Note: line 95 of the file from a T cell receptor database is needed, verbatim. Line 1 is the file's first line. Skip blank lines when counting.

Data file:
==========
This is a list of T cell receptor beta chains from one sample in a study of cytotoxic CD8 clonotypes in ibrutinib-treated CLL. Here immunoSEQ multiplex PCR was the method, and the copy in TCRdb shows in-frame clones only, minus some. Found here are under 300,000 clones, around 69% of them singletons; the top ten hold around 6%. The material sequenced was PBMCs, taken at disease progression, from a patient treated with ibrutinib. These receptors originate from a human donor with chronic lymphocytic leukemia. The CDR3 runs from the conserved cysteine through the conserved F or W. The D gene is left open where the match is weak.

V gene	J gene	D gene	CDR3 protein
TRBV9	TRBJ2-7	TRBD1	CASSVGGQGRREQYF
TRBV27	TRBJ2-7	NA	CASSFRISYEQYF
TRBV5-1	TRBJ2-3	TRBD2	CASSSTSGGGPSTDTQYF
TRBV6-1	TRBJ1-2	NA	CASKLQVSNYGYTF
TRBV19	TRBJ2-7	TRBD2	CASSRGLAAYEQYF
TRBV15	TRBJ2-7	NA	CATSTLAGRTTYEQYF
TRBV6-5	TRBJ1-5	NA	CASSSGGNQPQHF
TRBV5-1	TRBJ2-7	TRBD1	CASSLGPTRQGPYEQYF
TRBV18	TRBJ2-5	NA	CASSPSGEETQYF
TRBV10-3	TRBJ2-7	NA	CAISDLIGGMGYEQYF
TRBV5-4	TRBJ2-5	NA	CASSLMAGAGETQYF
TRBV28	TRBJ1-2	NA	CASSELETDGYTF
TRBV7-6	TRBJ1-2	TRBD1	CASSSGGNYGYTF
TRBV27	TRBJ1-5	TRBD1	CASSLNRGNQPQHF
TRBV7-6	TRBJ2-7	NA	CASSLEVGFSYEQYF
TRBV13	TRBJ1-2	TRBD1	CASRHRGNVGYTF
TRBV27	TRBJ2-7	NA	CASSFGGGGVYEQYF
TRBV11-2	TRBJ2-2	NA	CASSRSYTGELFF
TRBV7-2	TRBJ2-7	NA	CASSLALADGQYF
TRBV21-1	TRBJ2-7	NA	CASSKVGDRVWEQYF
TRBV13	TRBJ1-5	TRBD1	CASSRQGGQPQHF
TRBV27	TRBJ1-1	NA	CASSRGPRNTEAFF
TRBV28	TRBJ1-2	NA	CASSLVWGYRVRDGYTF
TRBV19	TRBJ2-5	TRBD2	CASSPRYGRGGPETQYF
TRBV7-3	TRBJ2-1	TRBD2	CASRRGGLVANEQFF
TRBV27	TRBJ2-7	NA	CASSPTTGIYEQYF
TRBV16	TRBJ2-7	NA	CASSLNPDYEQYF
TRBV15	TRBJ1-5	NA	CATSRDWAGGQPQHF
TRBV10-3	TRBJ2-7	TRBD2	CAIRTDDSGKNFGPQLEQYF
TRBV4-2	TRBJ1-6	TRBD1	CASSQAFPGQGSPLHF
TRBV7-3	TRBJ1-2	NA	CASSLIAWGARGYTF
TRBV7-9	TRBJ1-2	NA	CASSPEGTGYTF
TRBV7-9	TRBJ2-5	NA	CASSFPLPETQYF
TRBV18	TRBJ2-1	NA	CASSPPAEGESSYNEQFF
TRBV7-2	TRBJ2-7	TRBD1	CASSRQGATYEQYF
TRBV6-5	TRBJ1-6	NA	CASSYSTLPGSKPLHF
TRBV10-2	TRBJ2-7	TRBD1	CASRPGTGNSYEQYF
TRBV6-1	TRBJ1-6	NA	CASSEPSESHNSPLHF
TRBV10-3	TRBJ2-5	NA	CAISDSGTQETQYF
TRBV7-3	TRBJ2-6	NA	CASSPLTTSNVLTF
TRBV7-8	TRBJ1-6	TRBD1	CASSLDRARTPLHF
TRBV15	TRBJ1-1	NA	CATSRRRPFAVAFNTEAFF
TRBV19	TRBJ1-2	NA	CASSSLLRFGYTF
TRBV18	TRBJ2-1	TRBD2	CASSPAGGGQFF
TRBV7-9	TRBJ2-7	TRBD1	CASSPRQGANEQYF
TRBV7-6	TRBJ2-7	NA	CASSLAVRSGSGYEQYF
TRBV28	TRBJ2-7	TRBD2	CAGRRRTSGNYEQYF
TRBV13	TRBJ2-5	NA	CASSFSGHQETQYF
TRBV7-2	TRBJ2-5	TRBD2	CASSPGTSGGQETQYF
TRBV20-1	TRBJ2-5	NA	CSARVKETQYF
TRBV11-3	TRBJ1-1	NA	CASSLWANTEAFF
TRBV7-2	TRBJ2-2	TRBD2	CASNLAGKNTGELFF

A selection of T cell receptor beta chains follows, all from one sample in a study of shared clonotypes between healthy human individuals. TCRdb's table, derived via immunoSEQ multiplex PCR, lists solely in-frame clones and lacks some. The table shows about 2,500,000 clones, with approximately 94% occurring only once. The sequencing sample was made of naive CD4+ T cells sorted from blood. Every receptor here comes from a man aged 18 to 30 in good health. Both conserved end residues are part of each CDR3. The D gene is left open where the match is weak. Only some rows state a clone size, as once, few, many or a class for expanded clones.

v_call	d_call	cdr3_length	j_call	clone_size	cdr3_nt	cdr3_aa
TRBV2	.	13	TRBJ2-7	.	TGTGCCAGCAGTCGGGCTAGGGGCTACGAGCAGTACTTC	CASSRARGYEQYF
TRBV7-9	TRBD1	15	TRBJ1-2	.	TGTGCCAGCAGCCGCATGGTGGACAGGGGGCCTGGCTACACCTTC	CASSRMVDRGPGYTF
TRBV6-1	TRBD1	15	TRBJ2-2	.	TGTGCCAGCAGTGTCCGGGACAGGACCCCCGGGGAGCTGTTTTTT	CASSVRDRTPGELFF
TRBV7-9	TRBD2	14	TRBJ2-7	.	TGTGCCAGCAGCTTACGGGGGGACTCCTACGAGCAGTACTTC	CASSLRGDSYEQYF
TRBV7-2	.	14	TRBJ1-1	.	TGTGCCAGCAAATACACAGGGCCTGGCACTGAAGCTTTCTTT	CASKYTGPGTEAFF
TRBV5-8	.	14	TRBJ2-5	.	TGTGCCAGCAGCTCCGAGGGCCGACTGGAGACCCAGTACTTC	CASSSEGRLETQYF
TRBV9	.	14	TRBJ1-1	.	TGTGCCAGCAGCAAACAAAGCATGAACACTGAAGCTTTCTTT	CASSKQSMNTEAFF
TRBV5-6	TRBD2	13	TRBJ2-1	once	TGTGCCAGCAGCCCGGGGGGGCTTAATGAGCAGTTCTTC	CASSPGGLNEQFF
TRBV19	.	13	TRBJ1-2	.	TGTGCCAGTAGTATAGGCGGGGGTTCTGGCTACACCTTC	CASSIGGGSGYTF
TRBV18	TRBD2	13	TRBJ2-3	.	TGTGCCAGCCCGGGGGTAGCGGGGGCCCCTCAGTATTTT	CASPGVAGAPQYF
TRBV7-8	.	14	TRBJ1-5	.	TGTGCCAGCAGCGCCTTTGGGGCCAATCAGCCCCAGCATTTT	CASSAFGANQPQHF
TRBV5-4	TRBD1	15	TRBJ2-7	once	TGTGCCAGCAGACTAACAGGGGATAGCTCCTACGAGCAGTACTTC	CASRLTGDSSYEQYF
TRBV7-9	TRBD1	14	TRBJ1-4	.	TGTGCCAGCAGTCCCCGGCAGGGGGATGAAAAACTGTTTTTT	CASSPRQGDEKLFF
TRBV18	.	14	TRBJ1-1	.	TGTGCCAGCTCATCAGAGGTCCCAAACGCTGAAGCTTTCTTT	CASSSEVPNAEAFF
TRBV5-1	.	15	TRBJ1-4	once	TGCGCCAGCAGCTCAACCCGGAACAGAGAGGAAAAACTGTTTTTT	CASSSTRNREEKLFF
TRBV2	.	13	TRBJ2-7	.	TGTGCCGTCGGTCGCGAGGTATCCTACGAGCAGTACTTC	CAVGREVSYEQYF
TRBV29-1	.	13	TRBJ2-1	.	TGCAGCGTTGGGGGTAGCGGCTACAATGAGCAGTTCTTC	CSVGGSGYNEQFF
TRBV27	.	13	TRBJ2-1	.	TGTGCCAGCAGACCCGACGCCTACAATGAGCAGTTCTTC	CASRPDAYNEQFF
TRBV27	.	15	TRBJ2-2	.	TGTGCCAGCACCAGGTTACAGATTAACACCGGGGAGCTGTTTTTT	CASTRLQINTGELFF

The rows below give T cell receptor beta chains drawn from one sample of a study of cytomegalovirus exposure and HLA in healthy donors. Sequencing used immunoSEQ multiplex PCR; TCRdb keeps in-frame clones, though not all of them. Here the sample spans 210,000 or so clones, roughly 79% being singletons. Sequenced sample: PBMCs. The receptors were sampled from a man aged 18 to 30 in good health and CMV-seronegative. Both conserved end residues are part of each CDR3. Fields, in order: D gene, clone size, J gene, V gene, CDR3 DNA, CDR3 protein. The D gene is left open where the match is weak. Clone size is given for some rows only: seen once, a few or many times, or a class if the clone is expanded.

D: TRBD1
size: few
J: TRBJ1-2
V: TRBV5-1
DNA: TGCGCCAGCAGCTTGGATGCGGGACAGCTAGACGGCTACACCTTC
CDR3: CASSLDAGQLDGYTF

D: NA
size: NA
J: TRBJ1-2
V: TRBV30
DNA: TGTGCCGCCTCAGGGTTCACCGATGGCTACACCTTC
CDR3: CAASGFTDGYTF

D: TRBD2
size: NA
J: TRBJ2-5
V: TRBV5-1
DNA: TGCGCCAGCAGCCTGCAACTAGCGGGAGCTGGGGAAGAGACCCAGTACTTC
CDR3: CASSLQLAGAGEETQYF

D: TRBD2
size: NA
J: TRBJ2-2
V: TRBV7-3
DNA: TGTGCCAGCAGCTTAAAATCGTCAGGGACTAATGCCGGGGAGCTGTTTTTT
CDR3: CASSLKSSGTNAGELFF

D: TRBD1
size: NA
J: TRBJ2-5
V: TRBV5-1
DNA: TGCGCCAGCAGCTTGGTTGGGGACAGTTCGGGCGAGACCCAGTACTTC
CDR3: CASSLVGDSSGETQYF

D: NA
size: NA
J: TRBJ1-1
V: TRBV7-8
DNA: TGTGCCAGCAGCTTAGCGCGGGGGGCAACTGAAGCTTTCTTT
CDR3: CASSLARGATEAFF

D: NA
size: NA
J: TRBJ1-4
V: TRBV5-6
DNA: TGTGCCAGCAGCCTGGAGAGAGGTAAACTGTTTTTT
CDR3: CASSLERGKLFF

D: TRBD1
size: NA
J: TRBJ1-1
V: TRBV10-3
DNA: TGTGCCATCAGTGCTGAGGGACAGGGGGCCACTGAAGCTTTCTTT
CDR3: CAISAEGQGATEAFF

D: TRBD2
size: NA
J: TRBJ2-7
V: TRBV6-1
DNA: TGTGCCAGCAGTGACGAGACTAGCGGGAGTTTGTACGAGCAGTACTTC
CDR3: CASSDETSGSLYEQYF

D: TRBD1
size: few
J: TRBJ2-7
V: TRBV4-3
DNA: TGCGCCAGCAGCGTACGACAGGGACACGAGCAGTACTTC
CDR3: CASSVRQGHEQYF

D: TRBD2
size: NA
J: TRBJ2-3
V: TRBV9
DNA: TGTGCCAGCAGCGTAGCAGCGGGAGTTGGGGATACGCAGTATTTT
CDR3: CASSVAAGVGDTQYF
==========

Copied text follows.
D: TRBD2